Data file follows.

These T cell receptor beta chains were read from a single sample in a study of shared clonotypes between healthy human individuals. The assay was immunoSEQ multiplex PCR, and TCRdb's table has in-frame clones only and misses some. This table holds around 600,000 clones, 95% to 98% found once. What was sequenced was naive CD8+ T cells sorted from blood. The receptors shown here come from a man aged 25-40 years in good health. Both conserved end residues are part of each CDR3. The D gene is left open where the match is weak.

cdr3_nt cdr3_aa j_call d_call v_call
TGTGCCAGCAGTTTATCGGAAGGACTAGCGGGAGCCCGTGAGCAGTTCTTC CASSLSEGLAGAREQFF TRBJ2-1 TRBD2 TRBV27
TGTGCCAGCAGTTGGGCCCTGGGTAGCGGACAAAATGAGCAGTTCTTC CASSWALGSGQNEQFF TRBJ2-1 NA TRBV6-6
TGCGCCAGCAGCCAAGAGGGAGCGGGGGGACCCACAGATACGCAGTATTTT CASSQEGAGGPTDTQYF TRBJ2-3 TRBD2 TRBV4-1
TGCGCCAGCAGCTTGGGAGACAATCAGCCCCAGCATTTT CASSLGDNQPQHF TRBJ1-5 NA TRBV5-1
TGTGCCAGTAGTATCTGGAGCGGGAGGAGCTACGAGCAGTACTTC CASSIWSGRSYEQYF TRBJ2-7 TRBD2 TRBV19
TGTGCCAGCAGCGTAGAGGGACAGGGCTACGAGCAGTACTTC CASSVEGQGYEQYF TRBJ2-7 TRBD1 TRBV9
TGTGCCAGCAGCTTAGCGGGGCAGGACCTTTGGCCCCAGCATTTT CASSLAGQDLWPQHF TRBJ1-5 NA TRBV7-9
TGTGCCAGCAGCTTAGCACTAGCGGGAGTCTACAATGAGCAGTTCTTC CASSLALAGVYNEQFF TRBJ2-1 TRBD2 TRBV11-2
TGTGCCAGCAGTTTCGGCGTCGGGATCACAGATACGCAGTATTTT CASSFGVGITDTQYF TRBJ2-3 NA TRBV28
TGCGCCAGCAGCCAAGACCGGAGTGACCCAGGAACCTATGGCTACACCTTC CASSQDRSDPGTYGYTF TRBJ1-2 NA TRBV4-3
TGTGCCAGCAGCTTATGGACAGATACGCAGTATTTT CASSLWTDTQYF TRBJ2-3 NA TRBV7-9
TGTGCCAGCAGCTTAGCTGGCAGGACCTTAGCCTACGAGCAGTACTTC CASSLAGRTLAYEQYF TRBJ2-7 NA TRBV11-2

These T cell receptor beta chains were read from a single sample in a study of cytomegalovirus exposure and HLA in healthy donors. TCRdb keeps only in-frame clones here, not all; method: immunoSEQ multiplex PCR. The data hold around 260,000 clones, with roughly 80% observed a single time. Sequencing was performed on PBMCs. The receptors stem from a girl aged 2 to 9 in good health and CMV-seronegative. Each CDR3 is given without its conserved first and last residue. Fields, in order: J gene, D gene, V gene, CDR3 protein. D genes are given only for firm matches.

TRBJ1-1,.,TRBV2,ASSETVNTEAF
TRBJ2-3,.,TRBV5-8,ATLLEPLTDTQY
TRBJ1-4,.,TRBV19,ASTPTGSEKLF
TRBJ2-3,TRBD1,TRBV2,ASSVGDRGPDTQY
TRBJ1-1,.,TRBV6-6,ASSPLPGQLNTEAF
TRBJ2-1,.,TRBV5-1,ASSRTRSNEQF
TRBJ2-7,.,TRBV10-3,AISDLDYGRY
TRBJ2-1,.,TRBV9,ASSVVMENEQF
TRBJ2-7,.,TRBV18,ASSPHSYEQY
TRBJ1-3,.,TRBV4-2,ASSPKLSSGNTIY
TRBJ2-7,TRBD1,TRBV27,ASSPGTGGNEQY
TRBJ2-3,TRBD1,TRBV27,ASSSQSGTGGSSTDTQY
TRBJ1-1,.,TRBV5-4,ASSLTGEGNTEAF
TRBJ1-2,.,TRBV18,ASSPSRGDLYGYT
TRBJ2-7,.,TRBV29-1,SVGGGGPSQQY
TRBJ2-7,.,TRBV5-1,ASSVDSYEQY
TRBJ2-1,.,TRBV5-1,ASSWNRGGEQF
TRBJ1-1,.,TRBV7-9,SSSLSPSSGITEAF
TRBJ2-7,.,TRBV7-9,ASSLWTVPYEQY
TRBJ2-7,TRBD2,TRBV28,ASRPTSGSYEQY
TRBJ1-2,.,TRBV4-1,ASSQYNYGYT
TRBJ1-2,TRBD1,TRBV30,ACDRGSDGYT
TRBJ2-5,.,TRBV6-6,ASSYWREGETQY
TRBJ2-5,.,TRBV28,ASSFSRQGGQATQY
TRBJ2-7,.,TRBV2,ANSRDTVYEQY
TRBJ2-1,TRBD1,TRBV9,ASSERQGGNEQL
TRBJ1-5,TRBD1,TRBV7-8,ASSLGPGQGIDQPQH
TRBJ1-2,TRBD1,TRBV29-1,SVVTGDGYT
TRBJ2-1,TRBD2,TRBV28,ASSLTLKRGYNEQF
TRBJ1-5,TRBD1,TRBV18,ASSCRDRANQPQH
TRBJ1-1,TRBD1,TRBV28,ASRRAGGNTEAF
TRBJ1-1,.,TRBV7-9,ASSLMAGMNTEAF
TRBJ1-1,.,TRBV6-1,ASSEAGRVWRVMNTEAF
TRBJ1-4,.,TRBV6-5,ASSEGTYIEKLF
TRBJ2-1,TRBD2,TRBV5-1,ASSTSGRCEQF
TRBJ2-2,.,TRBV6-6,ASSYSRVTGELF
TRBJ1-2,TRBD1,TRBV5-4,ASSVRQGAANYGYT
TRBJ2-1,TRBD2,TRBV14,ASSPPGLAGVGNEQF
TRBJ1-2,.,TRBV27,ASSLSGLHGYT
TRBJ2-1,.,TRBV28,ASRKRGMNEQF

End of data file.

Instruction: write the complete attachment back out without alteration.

These T cell receptor beta chains were read from a single sample in a study of shared clonotypes between healthy human individuals. The assay was immunoSEQ multiplex PCR, and TCRdb's table has in-frame clones only and misses some. This table holds around 600,000 clones, 95% to 98% found once. What was sequenced was naive CD8+ T cells sorted from blood. The receptors shown here come from a man aged 25-40 years in good health. Both conserved end residues are part of each CDR3. The D gene is left open where the match is weak.

cdr3_nt cdr3_aa j_call d_call v_call
TGTGCCAGCAGTTTATCGGAAGGACTAGCGGGAGCCCGTGAGCAGTTCTTC CASSLSEGLAGAREQFF TRBJ2-1 TRBD2 TRBV27
TGTGCCAGCAGTTGGGCCCTGGGTAGCGGACAAAATGAGCAGTTCTTC CASSWALGSGQNEQFF TRBJ2-1 NA TRBV6-6
TGCGCCAGCAGCCAAGAGGGAGCGGGGGGACCCACAGATACGCAGTATTTT CASSQEGAGGPTDTQYF TRBJ2-3 TRBD2 TRBV4-1
TGCGCCAGCAGCTTGGGAGACAATCAGCCCCAGCATTTT CASSLGDNQPQHF TRBJ1-5 NA TRBV5-1
TGTGCCAGTAGTATCTGGAGCGGGAGGAGCTACGAGCAGTACTTC CASSIWSGRSYEQYF TRBJ2-7 TRBD2 TRBV19
TGTGCCAGCAGCGTAGAGGGACAGGGCTACGAGCAGTACTTC CASSVEGQGYEQYF TRBJ2-7 TRBD1 TRBV9
TGTGCCAGCAGCTTAGCGGGGCAGGACCTTTGGCCCCAGCATTTT CASSLAGQDLWPQHF TRBJ1-5 NA TRBV7-9
TGTGCCAGCAGCTTAGCACTAGCGGGAGTCTACAATGAGCAGTTCTTC CASSLALAGVYNEQFF TRBJ2-1 TRBD2 TRBV11-2
TGTGCCAGCAGTTTCGGCGTCGGGATCACAGATACGCAGTATTTT CASSFGVGITDTQYF TRBJ2-3 NA TRBV28
TGCGCCAGCAGCCAAGACCGGAGTGACCCAGGAACCTATGGCTACACCTTC CASSQDRSDPGTYGYTF TRBJ1-2 NA TRBV4-3
TGTGCCAGCAGCTTATGGACAGATACGCAGTATTTT CASSLWTDTQYF TRBJ2-3 NA TRBV7-9
TGTGCCAGCAGCTTAGCTGGCAGGACCTTAGCCTACGAGCAGTACTTC CASSLAGRTLAYEQYF TRBJ2-7 NA TRBV11-2

These T cell receptor beta chains were read from a single sample in a study of cytomegalovirus exposure and HLA in healthy donors. TCRdb keeps only in-frame clones here, not all; method: immunoSEQ multiplex PCR. The data hold around 260,000 clones, with roughly 80% observed a single time. Sequencing was performed on PBMCs. The receptors stem from a girl aged 2 to 9 in good health and CMV-seronegative. Each CDR3 is given without its conserved first and last residue. Fields, in order: J gene, D gene, V gene, CDR3 protein. D genes are given only for firm matches.

TRBJ1-1,.,TRBV2,ASSETVNTEAF
TRBJ2-3,.,TRBV5-8,ATLLEPLTDTQY
TRBJ1-4,.,TRBV19,ASTPTGSEKLF
TRBJ2-3,TRBD1,TRBV2,ASSVGDRGPDTQY
TRBJ1-1,.,TRBV6-6,ASSPLPGQLNTEAF
TRBJ2-1,.,TRBV5-1,ASSRTRSNEQF
TRBJ2-7,.,TRBV10-3,AISDLDYGRY
TRBJ2-1,.,TRBV9,ASSVVMENEQF
TRBJ2-7,.,TRBV18,ASSPHSYEQY
TRBJ1-3,.,TRBV4-2,ASSPKLSSGNTIY
TRBJ2-7,TRBD1,TRBV27,ASSPGTGGNEQY
TRBJ2-3,TRBD1,TRBV27,ASSSQSGTGGSSTDTQY
TRBJ1-1,.,TRBV5-4,ASSLTGEGNTEAF
TRBJ1-2,.,TRBV18,ASSPSRGDLYGYT
TRBJ2-7,.,TRBV29-1,SVGGGGPSQQY
TRBJ2-7,.,TRBV5-1,ASSVDSYEQY
TRBJ2-1,.,TRBV5-1,ASSWNRGGEQF
TRBJ1-1,.,TRBV7-9,SSSLSPSSGITEAF
TRBJ2-7,.,TRBV7-9,ASSLWTVPYEQY
TRBJ2-7,TRBD2,TRBV28,ASRPTSGSYEQY
TRBJ1-2,.,TRBV4-1,ASSQYNYGYT
TRBJ1-2,TRBD1,TRBV30,ACDRGSDGYT
TRBJ2-5,.,TRBV6-6,ASSYWREGETQY
TRBJ2-5,.,TRBV28,ASSFSRQGGQATQY
TRBJ2-7,.,TRBV2,ANSRDTVYEQY
TRBJ2-1,TRBD1,TRBV9,ASSERQGGNEQL
TRBJ1-5,TRBD1,TRBV7-8,ASSLGPGQGIDQPQH
TRBJ1-2,TRBD1,TRBV29-1,SVVTGDGYT
TRBJ2-1,TRBD2,TRBV28,ASSLTLKRGYNEQF
TRBJ1-5,TRBD1,TRBV18,ASSCRDRANQPQH
TRBJ1-1,TRBD1,TRBV28,ASRRAGGNTEAF
TRBJ1-1,.,TRBV7-9,ASSLMAGMNTEAF
TRBJ1-1,.,TRBV6-1,ASSEAGRVWRVMNTEAF
TRBJ1-4,.,TRBV6-5,ASSEGTYIEKLF
TRBJ2-1,TRBD2,TRBV5-1,ASSTSGRCEQF
TRBJ2-2,.,TRBV6-6,ASSYSRVTGELF
TRBJ1-2,TRBD1,TRBV5-4,ASSVRQGAANYGYT
TRBJ2-1,TRBD2,TRBV14,ASSPPGLAGVGNEQF
TRBJ1-2,.,TRBV27,ASSLSGLHGYT
TRBJ2-1,.,TRBV28,ASRKRGMNEQF